Thursday, August 28, 2014

Learning from Zuckerberg's Leadership Style

Like him or hate him, you’ve got to hand it to Mark Zuckerberg—there’s no denying that, at a mere 30 years old, he’s a multibillion-dollar success. His baby—the social-networking site Facebook—recently posted shares worth nearly $75, almost double its May 2012 IPO price of $38 per share. Which means that, not only did he have a solid, viable idea in social networking, he also has had some success at company leadership. And we all—millennial and office veteran alike—could learn a thing or two from his style.

To start, Zuckerberg shows us that, to be a good leader, you first need to be true to yourself and have passion. Continually in the pursuit of the next cool thing, Zuckerberg proves he believes in his goals and is passionate about what innovation can do for his product. And it’s worked. As the old adage says, you can’t sell what you don’t believe in, and Facebook’s creator believes in the product, which cultivates in his employees the unwavering confidence and support that leads to success. And all of that is reflected in the fact that the company’s mission, “to give people the power to share and make the world more open and connected,” is the same today as it was ten years ago, at Facebook’s inception.


Wednesday, August 13, 2014

Ditch the Fear, Leaders Need to Create a Culture of Fun

Many people agree: a workplace culture of fear limits employee engagement, productivity, and retention—and by turns, the bottom line. But often, leaders aren't cognizant that they've created that environment. However, Gallup surmises that lost productivity due to lack of employee engagement costs U.S. companies $300 billion annually. Other studies show that happier—and therefore more engaged—employees are more likely to be more “creative, productive, and committed.” In other words, good leadership doesn't have to be with an iron fist—in fact, more often, it shouldn't include iron or fists at all.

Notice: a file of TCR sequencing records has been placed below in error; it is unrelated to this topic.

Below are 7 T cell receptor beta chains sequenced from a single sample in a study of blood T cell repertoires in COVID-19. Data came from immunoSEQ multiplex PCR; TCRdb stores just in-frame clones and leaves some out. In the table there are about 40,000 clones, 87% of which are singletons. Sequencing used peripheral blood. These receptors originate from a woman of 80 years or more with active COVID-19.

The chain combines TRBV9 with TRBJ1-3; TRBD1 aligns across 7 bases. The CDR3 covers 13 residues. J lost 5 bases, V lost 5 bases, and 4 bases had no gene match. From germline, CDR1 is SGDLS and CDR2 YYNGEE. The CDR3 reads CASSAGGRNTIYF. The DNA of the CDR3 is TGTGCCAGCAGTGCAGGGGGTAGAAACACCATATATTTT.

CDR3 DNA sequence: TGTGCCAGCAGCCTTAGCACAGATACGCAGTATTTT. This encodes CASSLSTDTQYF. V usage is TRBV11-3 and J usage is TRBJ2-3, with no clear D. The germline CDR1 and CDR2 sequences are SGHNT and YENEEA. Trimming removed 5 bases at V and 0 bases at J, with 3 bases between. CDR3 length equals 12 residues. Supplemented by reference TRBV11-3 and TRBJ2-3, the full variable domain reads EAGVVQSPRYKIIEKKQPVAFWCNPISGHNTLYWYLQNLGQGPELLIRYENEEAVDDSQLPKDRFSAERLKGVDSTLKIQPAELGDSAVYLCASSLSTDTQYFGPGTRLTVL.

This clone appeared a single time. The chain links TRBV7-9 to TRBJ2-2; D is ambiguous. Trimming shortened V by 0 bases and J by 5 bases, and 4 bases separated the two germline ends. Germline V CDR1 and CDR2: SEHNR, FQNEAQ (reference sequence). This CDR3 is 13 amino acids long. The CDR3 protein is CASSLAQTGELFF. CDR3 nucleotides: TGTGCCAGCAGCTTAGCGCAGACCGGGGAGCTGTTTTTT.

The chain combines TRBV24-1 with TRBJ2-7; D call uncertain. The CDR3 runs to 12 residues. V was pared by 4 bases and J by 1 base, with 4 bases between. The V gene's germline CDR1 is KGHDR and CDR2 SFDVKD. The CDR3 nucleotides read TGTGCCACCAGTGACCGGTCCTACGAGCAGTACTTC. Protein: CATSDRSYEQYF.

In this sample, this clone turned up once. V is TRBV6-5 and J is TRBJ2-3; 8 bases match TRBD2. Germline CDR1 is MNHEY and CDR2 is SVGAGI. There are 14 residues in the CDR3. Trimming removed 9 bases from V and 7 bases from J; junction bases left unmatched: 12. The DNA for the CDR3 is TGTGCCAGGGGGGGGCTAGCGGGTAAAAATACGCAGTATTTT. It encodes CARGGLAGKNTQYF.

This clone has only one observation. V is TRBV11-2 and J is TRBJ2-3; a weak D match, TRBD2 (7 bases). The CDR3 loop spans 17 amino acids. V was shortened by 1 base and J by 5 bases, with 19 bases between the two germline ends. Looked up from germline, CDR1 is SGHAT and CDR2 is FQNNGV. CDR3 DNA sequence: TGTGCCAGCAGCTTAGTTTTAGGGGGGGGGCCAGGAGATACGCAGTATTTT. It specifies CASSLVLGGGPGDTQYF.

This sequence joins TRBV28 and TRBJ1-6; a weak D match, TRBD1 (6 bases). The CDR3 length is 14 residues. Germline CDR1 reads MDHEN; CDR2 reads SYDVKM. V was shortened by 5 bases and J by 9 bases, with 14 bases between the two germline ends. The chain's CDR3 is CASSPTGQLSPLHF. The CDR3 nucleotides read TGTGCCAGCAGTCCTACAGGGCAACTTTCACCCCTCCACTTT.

One way for leaders to ensure that they aren't creating a culture of fear is to consciously do the exact opposite—create a culture of happiness and fun. Which can be daunting; after all, to some leaders, “fun” might seem frivolous, and other leaders might see “happiness” as the employee’s responsibility. However, just a few changes to the environment can make all the difference to an employee’s productivity.


Wednesday, August 06, 2014

Stop the Summertime Slowdown: 5 Tips to Bolster Productivity

In summertime especially, it’s easy to let the lure of everything outside the office (blue skies, birdsong, vacation plans) distract you from being productive in the office. Luckily, summer is also the best time to start taking steps to develop new habits that can last throughout the rest of the year.

To bolster productivity, try these tips:

Get up earlier. Giving yourself even just an extra 15 minutes in the morning can make a huge difference to how the rest of the day plays out. It might allow you to fit in a balanced breakfast, leave home without being in a stressed-out rush, and get to the office in time to set an attack plan for the tasks of the day. If getting up early scares you a little, try small increments at first, like five minutes earlier per week until you've gotten to 15—or more. Starting this habit in the summer is easier because of the amount of sunlight in the mornings; by the time winter (with its dark mornings) hits, you’ll already be acclimated to your get-up-earlier routine.